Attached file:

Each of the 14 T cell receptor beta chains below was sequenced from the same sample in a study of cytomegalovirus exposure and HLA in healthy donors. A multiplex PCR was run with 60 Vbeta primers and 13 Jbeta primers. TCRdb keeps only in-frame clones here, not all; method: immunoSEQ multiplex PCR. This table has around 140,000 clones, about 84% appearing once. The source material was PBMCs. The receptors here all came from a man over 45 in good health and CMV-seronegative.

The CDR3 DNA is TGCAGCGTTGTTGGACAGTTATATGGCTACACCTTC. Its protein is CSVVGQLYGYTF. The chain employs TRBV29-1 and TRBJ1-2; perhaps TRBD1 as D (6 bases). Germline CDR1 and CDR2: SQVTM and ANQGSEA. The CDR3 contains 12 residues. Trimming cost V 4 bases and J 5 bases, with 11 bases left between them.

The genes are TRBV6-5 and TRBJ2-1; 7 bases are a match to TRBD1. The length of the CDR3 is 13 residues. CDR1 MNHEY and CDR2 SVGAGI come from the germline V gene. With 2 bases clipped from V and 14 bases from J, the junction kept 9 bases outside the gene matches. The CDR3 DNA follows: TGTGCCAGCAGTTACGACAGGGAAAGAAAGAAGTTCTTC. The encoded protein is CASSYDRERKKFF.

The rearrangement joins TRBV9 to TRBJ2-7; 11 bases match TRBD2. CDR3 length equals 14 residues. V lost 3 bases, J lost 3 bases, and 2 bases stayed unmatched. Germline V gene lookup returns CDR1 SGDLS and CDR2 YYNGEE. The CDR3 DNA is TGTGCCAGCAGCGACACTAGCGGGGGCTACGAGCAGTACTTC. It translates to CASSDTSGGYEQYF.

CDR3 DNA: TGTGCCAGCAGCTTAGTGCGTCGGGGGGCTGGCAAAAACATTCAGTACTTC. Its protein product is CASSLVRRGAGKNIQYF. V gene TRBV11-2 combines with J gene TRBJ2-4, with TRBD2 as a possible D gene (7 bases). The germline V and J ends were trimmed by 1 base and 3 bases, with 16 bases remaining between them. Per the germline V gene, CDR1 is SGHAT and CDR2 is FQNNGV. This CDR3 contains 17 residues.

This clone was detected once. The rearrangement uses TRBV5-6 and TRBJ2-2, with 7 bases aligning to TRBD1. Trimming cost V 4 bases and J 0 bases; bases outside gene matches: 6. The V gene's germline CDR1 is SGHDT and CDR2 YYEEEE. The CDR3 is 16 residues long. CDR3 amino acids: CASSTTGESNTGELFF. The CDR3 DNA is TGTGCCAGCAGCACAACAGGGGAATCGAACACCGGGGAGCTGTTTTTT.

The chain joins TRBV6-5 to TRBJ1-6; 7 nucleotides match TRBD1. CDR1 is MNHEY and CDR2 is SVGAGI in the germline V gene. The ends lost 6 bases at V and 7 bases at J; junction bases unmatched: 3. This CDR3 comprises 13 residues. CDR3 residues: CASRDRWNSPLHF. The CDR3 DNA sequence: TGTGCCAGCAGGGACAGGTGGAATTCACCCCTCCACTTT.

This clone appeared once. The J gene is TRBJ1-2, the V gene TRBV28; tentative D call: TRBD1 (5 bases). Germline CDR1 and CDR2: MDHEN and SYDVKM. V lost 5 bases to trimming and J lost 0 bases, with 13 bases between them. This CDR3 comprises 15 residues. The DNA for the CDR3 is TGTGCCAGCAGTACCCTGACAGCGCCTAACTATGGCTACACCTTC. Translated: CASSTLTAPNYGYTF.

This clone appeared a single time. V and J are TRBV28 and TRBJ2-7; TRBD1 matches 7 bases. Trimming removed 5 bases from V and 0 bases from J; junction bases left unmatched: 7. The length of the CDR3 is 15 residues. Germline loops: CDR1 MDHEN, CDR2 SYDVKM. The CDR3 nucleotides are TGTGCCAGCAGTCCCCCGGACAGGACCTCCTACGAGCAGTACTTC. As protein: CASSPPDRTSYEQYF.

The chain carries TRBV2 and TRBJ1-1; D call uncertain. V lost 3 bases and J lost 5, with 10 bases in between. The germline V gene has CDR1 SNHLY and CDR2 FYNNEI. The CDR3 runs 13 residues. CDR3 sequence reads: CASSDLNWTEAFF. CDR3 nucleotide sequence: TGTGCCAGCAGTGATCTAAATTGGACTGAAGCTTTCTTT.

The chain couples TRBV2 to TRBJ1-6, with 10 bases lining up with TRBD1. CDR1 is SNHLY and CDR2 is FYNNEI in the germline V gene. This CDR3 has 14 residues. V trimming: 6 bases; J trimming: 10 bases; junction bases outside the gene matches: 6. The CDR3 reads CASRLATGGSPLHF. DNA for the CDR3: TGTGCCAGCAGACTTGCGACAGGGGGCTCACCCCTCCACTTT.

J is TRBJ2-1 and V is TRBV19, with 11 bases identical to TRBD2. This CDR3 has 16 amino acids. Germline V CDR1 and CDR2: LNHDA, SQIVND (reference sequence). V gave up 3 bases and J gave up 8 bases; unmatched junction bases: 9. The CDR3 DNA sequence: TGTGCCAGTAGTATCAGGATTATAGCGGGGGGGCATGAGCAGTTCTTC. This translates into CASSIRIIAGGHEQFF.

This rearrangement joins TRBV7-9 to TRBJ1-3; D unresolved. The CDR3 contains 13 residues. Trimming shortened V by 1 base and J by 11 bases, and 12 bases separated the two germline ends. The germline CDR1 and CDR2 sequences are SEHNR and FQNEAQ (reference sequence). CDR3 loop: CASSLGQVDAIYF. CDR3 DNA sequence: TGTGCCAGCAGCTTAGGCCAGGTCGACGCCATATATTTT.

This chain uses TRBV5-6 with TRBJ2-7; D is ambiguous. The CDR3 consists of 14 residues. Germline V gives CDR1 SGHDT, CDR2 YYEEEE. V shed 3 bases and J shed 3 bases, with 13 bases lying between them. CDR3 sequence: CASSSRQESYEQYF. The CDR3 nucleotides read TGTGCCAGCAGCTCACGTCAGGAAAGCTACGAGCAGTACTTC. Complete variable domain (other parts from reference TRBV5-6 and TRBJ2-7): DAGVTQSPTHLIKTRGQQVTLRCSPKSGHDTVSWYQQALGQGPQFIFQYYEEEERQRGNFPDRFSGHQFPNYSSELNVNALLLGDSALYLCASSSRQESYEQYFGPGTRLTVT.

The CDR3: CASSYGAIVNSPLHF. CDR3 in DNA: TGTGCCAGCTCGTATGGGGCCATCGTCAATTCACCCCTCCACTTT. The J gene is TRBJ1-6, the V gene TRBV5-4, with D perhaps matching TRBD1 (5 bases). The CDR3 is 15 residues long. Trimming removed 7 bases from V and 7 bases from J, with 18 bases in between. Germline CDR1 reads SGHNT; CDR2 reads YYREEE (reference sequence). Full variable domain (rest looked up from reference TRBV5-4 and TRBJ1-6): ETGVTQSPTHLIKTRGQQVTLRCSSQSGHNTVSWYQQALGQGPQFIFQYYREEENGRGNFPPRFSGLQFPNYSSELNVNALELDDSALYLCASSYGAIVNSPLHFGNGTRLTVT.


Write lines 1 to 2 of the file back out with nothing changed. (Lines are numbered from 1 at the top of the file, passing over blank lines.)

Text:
Each of the 14 T cell receptor beta chains below was sequenced from the same sample in a study of cytomegalovirus exposure and HLA in healthy donors. A multiplex PCR was run with 60 Vbeta primers and 13 Jbeta primers. TCRdb keeps only in-frame clones here, not all; method: immunoSEQ multiplex PCR. This table has around 140,000 clones, about 84% appearing once. The source material was PBMCs. The receptors here all came from a man over 45 in good health and CMV-seronegative.

The CDR3 DNA is TGCAGCGTTGTTGGACAGTTATATGGCTACACCTTC. Its protein is CSVVGQLYGYTF. The chain employs TRBV29-1 and TRBJ1-2; perhaps TRBD1 as D (6 bases). Germline CDR1 and CDR2: SQVTM and ANQGSEA. The CDR3 contains 12 residues. Trimming cost V 4 bases and J 5 bases, with 11 bases left between them.